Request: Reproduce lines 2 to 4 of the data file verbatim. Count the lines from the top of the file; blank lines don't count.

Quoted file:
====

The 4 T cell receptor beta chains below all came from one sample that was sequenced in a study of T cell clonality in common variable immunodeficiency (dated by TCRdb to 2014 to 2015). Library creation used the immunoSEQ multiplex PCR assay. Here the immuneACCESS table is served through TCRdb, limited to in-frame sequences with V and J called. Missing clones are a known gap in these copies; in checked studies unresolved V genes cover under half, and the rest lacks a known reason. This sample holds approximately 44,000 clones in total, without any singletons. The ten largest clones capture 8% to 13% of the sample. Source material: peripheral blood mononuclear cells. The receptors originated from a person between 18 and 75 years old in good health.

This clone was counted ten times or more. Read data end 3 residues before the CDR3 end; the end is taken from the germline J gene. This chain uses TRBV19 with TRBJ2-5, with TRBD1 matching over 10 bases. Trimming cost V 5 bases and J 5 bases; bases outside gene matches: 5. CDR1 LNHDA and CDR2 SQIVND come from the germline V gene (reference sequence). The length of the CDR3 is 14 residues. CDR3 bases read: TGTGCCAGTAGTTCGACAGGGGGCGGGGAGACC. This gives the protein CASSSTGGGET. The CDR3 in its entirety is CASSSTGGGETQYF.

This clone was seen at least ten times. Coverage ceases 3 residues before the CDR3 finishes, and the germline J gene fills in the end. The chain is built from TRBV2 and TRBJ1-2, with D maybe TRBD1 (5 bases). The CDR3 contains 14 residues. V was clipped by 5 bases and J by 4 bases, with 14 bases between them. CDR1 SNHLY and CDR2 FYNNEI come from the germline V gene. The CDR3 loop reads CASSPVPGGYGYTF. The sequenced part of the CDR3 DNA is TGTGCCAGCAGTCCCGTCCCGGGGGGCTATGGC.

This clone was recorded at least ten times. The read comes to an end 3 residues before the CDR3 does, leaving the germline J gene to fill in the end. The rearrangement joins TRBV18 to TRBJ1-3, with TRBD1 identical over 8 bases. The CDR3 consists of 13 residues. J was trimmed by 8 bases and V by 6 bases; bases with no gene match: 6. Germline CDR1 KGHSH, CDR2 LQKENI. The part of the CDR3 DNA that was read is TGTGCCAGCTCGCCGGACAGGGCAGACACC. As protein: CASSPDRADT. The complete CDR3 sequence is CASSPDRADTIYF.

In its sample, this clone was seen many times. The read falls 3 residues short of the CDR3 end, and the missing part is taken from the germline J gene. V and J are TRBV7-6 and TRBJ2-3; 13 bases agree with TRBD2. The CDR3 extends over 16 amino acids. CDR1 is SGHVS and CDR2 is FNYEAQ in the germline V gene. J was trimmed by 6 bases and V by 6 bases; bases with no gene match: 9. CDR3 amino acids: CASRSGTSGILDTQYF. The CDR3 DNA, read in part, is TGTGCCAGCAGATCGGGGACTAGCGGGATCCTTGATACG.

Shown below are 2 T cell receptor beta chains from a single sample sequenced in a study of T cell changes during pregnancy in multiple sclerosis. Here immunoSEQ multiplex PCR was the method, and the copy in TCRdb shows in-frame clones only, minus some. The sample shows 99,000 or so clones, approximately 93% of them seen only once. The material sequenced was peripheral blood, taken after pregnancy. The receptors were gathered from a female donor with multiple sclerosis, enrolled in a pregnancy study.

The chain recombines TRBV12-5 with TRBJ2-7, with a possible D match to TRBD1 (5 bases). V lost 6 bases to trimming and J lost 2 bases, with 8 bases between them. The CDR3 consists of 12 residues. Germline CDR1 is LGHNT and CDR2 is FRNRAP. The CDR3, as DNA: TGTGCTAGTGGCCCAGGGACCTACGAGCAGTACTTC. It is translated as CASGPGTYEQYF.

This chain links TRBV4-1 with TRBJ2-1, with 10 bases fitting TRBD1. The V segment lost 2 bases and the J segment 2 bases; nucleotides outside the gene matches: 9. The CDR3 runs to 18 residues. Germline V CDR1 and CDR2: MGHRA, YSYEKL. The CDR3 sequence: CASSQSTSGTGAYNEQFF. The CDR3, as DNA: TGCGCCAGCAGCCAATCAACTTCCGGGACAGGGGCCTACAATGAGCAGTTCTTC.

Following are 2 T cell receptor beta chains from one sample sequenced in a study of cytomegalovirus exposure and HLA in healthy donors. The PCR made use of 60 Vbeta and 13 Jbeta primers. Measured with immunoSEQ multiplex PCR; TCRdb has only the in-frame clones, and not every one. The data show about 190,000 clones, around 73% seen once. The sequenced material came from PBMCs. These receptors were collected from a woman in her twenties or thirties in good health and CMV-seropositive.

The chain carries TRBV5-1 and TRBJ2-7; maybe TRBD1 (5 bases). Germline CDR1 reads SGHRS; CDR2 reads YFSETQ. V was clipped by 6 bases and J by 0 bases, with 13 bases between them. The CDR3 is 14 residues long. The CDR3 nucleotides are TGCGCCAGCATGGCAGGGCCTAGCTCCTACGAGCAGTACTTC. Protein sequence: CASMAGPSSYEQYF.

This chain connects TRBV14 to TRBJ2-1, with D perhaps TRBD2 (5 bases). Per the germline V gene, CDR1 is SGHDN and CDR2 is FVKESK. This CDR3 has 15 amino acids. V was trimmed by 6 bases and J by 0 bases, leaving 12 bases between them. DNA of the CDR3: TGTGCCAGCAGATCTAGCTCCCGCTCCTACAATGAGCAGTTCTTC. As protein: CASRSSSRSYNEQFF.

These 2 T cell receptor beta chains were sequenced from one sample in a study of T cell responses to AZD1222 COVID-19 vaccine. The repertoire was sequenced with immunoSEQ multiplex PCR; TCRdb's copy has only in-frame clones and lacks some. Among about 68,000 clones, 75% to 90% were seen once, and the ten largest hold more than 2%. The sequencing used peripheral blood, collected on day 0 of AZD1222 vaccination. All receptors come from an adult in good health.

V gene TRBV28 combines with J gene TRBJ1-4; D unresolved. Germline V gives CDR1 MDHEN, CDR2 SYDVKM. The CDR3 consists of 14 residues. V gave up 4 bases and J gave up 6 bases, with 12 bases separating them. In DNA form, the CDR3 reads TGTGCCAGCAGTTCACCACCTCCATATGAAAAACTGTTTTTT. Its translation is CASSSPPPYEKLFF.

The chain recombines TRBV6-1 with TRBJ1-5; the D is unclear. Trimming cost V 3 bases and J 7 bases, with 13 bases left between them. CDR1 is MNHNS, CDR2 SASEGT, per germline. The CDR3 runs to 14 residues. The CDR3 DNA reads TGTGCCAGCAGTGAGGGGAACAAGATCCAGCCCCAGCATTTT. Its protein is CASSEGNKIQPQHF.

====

This clone was counted ten times or more. Read data end 3 residues before the CDR3 end; the end is taken from the germline J gene. This chain uses TRBV19 with TRBJ2-5, with TRBD1 matching over 10 bases. Trimming cost V 5 bases and J 5 bases; bases outside gene matches: 5. CDR1 LNHDA and CDR2 SQIVND come from the germline V gene (reference sequence). The length of the CDR3 is 14 residues. CDR3 bases read: TGTGCCAGTAGTTCGACAGGGGGCGGGGAGACC. This gives the protein CASSSTGGGET. The CDR3 in its entirety is CASSSTGGGETQYF.

This clone was seen at least ten times. Coverage ceases 3 residues before the CDR3 finishes, and the germline J gene fills in the end. The chain is built from TRBV2 and TRBJ1-2, with D maybe TRBD1 (5 bases). The CDR3 contains 14 residues. V was clipped by 5 bases and J by 4 bases, with 14 bases between them. CDR1 SNHLY and CDR2 FYNNEI come from the germline V gene. The CDR3 loop reads CASSPVPGGYGYTF. The sequenced part of the CDR3 DNA is TGTGCCAGCAGTCCCGTCCCGGGGGGCTATGGC.

This clone was recorded at least ten times. The read comes to an end 3 residues before the CDR3 does, leaving the germline J gene to fill in the end. The rearrangement joins TRBV18 to TRBJ1-3, with TRBD1 identical over 8 bases. The CDR3 consists of 13 residues. J was trimmed by 8 bases and V by 6 bases; bases with no gene match: 6. Germline CDR1 KGHSH, CDR2 LQKENI. The part of the CDR3 DNA that was read is TGTGCCAGCTCGCCGGACAGGGCAGACACC. As protein: CASSPDRADT. The complete CDR3 sequence is CASSPDRADTIYF.